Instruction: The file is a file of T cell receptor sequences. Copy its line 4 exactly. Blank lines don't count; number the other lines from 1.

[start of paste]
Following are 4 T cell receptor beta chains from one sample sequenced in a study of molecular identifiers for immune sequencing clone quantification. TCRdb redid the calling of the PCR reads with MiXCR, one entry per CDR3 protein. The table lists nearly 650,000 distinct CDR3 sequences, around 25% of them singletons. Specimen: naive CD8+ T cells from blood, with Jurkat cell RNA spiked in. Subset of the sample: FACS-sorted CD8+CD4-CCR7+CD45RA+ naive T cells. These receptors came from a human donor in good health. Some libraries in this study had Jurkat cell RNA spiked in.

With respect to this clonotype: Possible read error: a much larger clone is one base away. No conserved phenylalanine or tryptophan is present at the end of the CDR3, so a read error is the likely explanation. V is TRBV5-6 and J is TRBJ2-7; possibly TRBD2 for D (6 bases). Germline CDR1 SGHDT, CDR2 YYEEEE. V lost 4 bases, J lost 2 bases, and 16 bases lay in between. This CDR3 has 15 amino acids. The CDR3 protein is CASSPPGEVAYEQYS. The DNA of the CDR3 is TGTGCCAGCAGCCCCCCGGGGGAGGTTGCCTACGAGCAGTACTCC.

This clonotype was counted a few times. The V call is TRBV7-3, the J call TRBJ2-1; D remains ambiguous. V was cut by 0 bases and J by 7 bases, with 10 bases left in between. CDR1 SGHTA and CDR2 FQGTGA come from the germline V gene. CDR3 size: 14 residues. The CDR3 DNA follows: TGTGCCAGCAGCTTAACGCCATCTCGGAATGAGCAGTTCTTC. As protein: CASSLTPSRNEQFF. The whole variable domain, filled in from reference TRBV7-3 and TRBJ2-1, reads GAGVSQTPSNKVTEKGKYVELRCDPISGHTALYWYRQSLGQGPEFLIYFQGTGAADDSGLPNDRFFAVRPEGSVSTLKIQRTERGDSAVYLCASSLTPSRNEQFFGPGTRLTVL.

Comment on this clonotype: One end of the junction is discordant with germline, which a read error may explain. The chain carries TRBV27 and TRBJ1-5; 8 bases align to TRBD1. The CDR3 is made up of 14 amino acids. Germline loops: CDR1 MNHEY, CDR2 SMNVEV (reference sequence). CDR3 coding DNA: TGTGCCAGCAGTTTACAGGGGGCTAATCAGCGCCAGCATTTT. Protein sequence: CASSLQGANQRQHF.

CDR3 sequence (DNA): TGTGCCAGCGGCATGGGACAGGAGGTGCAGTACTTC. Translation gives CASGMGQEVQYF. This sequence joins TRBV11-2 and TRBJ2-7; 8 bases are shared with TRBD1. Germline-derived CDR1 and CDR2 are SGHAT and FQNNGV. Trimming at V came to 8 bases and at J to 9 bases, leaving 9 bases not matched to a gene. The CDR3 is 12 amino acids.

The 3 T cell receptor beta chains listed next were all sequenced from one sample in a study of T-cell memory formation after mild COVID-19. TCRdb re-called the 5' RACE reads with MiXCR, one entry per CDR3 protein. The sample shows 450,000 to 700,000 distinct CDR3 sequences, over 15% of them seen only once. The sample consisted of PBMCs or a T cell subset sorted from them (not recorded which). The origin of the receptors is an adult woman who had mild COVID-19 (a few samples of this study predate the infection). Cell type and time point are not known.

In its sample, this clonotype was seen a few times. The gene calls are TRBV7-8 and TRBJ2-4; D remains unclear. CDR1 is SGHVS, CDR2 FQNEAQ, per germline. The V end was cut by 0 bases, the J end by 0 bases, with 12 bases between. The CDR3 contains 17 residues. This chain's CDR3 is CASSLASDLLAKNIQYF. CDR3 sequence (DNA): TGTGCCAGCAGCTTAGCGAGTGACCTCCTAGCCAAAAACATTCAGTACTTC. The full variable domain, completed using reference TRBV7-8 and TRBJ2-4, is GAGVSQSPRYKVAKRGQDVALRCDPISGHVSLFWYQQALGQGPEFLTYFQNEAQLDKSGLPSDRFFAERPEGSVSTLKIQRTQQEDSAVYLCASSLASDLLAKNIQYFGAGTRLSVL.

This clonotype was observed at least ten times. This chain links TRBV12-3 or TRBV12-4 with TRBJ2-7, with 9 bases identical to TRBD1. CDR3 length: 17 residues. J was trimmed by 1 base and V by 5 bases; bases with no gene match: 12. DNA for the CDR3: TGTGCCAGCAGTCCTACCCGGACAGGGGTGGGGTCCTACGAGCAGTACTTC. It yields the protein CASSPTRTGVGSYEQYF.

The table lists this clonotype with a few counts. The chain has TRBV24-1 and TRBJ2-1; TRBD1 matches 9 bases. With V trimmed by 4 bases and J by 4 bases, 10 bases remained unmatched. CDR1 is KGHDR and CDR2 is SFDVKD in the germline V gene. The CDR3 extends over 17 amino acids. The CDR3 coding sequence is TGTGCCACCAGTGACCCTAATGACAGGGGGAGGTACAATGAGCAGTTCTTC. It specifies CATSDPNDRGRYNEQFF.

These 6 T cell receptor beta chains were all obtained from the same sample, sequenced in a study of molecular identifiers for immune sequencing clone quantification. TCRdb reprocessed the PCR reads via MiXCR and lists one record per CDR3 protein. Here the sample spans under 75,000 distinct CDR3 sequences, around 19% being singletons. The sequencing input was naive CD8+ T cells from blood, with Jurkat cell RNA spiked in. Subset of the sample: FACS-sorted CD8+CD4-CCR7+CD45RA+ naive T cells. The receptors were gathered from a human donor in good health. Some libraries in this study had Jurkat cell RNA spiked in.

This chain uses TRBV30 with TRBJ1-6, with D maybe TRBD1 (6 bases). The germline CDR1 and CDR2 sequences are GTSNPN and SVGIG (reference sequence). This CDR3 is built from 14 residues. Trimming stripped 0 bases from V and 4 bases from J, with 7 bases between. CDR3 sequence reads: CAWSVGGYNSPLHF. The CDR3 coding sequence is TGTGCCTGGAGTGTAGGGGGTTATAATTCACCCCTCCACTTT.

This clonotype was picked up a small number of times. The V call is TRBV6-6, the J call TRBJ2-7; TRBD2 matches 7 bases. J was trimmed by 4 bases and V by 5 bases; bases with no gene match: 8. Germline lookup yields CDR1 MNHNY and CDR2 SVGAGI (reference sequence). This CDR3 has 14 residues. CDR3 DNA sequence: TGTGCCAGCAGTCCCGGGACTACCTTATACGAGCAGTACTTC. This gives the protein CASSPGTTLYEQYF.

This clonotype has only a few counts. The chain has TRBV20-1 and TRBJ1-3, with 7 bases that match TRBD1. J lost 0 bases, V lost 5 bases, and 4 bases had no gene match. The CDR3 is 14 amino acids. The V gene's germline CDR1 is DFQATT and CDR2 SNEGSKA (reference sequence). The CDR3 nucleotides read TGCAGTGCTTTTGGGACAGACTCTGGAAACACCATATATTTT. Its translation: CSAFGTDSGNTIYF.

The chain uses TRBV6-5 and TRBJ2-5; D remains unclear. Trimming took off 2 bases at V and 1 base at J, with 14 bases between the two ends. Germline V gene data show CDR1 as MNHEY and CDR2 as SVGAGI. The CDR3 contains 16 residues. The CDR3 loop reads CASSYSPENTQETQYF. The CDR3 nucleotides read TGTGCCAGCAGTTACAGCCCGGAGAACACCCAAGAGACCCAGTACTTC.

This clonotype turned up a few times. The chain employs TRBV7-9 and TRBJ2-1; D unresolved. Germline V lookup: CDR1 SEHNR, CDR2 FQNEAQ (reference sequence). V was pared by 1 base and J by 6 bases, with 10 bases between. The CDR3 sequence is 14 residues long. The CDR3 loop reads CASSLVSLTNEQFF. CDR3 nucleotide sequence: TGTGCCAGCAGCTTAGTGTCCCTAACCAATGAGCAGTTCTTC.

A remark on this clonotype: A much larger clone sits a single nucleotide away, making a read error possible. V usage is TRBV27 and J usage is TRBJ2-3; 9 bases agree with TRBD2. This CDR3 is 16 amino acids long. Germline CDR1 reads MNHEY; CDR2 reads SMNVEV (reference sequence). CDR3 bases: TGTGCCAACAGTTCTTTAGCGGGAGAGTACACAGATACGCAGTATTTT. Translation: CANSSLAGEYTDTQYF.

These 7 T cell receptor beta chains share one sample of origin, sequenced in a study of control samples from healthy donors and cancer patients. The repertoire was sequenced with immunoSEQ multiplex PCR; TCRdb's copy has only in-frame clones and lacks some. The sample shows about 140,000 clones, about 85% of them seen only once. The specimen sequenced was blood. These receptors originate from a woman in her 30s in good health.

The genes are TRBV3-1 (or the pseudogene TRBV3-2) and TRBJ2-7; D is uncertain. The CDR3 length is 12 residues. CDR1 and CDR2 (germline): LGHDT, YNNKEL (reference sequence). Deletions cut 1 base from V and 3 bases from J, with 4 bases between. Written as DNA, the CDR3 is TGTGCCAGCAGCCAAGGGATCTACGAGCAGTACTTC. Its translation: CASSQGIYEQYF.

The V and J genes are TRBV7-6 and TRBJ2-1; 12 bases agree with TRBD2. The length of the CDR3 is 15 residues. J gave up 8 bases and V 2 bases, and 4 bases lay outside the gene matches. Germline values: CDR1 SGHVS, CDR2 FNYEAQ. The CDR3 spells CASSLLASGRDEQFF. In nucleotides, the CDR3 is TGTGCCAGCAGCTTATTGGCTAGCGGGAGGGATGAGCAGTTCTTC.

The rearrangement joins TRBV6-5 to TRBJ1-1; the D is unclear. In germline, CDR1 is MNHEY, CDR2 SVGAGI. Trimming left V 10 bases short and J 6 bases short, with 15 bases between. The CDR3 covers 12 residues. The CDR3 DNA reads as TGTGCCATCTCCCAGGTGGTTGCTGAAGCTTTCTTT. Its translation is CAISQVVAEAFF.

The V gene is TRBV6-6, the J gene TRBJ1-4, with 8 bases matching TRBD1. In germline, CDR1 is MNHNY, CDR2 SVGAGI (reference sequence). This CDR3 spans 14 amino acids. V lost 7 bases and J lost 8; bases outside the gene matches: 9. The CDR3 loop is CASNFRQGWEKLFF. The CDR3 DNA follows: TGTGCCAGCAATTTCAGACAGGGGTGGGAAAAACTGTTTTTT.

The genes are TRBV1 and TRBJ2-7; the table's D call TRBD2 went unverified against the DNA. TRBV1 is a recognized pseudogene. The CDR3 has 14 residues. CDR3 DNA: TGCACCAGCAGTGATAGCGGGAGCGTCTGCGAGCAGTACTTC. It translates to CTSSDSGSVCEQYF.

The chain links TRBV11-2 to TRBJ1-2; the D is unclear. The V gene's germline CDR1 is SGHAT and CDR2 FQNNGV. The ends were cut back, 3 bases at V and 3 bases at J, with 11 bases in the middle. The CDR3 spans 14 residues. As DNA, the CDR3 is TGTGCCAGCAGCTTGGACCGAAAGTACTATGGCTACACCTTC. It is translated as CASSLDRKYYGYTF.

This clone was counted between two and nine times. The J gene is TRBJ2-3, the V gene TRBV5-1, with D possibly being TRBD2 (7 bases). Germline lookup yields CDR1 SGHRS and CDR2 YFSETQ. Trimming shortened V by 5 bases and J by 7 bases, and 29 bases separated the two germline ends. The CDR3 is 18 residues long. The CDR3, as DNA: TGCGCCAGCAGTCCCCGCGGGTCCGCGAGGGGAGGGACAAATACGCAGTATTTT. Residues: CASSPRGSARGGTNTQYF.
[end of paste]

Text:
Comment on this clonotype: One end of the junction is discordant with germline, which a read error may explain. The chain carries TRBV27 and TRBJ1-5; 8 bases align to TRBD1. The CDR3 is made up of 14 amino acids. Germline loops: CDR1 MNHEY, CDR2 SMNVEV (reference sequence). CDR3 coding DNA: TGTGCCAGCAGTTTACAGGGGGCTAATCAGCGCCAGCATTTT. Protein sequence: CASSLQGANQRQHF.